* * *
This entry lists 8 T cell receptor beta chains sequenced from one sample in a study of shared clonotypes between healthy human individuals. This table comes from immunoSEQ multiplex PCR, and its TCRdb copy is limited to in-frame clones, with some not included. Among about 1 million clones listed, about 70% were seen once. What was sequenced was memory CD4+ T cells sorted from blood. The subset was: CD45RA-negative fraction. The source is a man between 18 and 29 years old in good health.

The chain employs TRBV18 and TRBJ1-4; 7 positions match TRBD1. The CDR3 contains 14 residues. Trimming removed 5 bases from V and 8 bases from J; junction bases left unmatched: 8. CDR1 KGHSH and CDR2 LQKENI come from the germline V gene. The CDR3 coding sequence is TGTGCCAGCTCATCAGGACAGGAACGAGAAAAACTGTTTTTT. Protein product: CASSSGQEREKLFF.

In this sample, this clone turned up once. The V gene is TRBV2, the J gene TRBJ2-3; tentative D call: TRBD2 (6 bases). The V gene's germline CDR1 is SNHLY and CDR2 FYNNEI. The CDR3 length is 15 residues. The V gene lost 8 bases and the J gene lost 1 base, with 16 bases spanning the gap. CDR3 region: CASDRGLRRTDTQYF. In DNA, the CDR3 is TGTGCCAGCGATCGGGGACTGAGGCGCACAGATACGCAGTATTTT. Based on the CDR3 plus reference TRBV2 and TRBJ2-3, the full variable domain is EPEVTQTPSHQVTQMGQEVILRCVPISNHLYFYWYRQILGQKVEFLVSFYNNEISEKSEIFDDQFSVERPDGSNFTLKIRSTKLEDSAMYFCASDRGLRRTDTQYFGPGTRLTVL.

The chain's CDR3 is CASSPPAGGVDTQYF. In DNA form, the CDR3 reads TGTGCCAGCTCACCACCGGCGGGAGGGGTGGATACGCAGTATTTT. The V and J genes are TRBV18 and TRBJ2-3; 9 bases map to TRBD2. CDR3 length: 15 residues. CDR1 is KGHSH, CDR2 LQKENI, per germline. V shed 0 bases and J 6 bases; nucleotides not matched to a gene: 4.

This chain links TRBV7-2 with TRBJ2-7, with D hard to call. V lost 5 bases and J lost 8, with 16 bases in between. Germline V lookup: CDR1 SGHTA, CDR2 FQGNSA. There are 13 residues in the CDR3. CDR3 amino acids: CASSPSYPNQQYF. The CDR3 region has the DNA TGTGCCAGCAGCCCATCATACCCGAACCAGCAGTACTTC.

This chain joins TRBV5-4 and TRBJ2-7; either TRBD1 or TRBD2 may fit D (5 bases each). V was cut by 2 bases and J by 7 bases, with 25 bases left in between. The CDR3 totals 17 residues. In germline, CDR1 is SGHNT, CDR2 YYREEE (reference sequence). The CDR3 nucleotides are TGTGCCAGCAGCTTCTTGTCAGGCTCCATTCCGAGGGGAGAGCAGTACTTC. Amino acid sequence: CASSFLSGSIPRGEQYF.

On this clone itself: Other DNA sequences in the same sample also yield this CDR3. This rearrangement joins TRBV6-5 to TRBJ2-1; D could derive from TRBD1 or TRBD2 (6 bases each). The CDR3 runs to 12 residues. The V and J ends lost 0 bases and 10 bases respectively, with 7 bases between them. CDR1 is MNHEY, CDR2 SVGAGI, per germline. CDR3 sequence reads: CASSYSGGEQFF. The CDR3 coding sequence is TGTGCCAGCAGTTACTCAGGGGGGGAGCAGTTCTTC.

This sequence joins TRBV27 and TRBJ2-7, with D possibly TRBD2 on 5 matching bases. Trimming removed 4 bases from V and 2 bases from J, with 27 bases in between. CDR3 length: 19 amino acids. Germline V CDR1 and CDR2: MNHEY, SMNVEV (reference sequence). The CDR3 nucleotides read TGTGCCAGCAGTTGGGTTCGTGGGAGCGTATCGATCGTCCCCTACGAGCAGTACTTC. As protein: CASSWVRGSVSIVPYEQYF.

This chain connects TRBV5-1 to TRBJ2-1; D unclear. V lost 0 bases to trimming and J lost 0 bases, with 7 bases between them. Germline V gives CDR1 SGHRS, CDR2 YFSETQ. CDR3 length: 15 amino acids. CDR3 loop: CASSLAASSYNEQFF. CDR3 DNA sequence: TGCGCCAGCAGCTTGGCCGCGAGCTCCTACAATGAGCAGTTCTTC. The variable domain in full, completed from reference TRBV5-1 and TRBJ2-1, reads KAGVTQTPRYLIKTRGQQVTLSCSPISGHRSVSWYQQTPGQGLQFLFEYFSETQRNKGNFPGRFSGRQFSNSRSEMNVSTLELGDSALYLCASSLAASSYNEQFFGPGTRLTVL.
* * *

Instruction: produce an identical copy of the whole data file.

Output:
This entry lists 8 T cell receptor beta chains sequenced from one sample in a study of shared clonotypes between healthy human individuals. This table comes from immunoSEQ multiplex PCR, and its TCRdb copy is limited to in-frame clones, with some not included. Among about 1 million clones listed, about 70% were seen once. What was sequenced was memory CD4+ T cells sorted from blood. The subset was: CD45RA-negative fraction. The source is a man between 18 and 29 years old in good health.

The chain employs TRBV18 and TRBJ1-4; 7 positions match TRBD1. The CDR3 contains 14 residues. Trimming removed 5 bases from V and 8 bases from J; junction bases left unmatched: 8. CDR1 KGHSH and CDR2 LQKENI come from the germline V gene. The CDR3 coding sequence is TGTGCCAGCTCATCAGGACAGGAACGAGAAAAACTGTTTTTT. Protein product: CASSSGQEREKLFF.

In this sample, this clone turned up once. The V gene is TRBV2, the J gene TRBJ2-3; tentative D call: TRBD2 (6 bases). The V gene's germline CDR1 is SNHLY and CDR2 FYNNEI. The CDR3 length is 15 residues. The V gene lost 8 bases and the J gene lost 1 base, with 16 bases spanning the gap. CDR3 region: CASDRGLRRTDTQYF. In DNA, the CDR3 is TGTGCCAGCGATCGGGGACTGAGGCGCACAGATACGCAGTATTTT. Based on the CDR3 plus reference TRBV2 and TRBJ2-3, the full variable domain is EPEVTQTPSHQVTQMGQEVILRCVPISNHLYFYWYRQILGQKVEFLVSFYNNEISEKSEIFDDQFSVERPDGSNFTLKIRSTKLEDSAMYFCASDRGLRRTDTQYFGPGTRLTVL.

The chain's CDR3 is CASSPPAGGVDTQYF. In DNA form, the CDR3 reads TGTGCCAGCTCACCACCGGCGGGAGGGGTGGATACGCAGTATTTT. The V and J genes are TRBV18 and TRBJ2-3; 9 bases map to TRBD2. CDR3 length: 15 residues. CDR1 is KGHSH, CDR2 LQKENI, per germline. V shed 0 bases and J 6 bases; nucleotides not matched to a gene: 4.

This chain links TRBV7-2 with TRBJ2-7, with D hard to call. V lost 5 bases and J lost 8, with 16 bases in between. Germline V lookup: CDR1 SGHTA, CDR2 FQGNSA. There are 13 residues in the CDR3. CDR3 amino acids: CASSPSYPNQQYF. The CDR3 region has the DNA TGTGCCAGCAGCCCATCATACCCGAACCAGCAGTACTTC.

This chain joins TRBV5-4 and TRBJ2-7; either TRBD1 or TRBD2 may fit D (5 bases each). V was cut by 2 bases and J by 7 bases, with 25 bases left in between. The CDR3 totals 17 residues. In germline, CDR1 is SGHNT, CDR2 YYREEE (reference sequence). The CDR3 nucleotides are TGTGCCAGCAGCTTCTTGTCAGGCTCCATTCCGAGGGGAGAGCAGTACTTC. Amino acid sequence: CASSFLSGSIPRGEQYF.

On this clone itself: Other DNA sequences in the same sample also yield this CDR3. This rearrangement joins TRBV6-5 to TRBJ2-1; D could derive from TRBD1 or TRBD2 (6 bases each). The CDR3 runs to 12 residues. The V and J ends lost 0 bases and 10 bases respectively, with 7 bases between them. CDR1 is MNHEY, CDR2 SVGAGI, per germline. CDR3 sequence reads: CASSYSGGEQFF. The CDR3 coding sequence is TGTGCCAGCAGTTACTCAGGGGGGGAGCAGTTCTTC.

This sequence joins TRBV27 and TRBJ2-7, with D possibly TRBD2 on 5 matching bases. Trimming removed 4 bases from V and 2 bases from J, with 27 bases in between. CDR3 length: 19 amino acids. Germline V CDR1 and CDR2: MNHEY, SMNVEV (reference sequence). The CDR3 nucleotides read TGTGCCAGCAGTTGGGTTCGTGGGAGCGTATCGATCGTCCCCTACGAGCAGTACTTC. As protein: CASSWVRGSVSIVPYEQYF.

This chain connects TRBV5-1 to TRBJ2-1; D unclear. V lost 0 bases to trimming and J lost 0 bases, with 7 bases between them. Germline V gives CDR1 SGHRS, CDR2 YFSETQ. CDR3 length: 15 amino acids. CDR3 loop: CASSLAASSYNEQFF. CDR3 DNA sequence: TGCGCCAGCAGCTTGGCCGCGAGCTCCTACAATGAGCAGTTCTTC. The variable domain in full, completed from reference TRBV5-1 and TRBJ2-1, reads KAGVTQTPRYLIKTRGQQVTLSCSPISGHRSVSWYQQTPGQGLQFLFEYFSETQRNKGNFPGRFSGRQFSNSRSEMNVSTLELGDSALYLCASSLAASSYNEQFFGPGTRLTVL.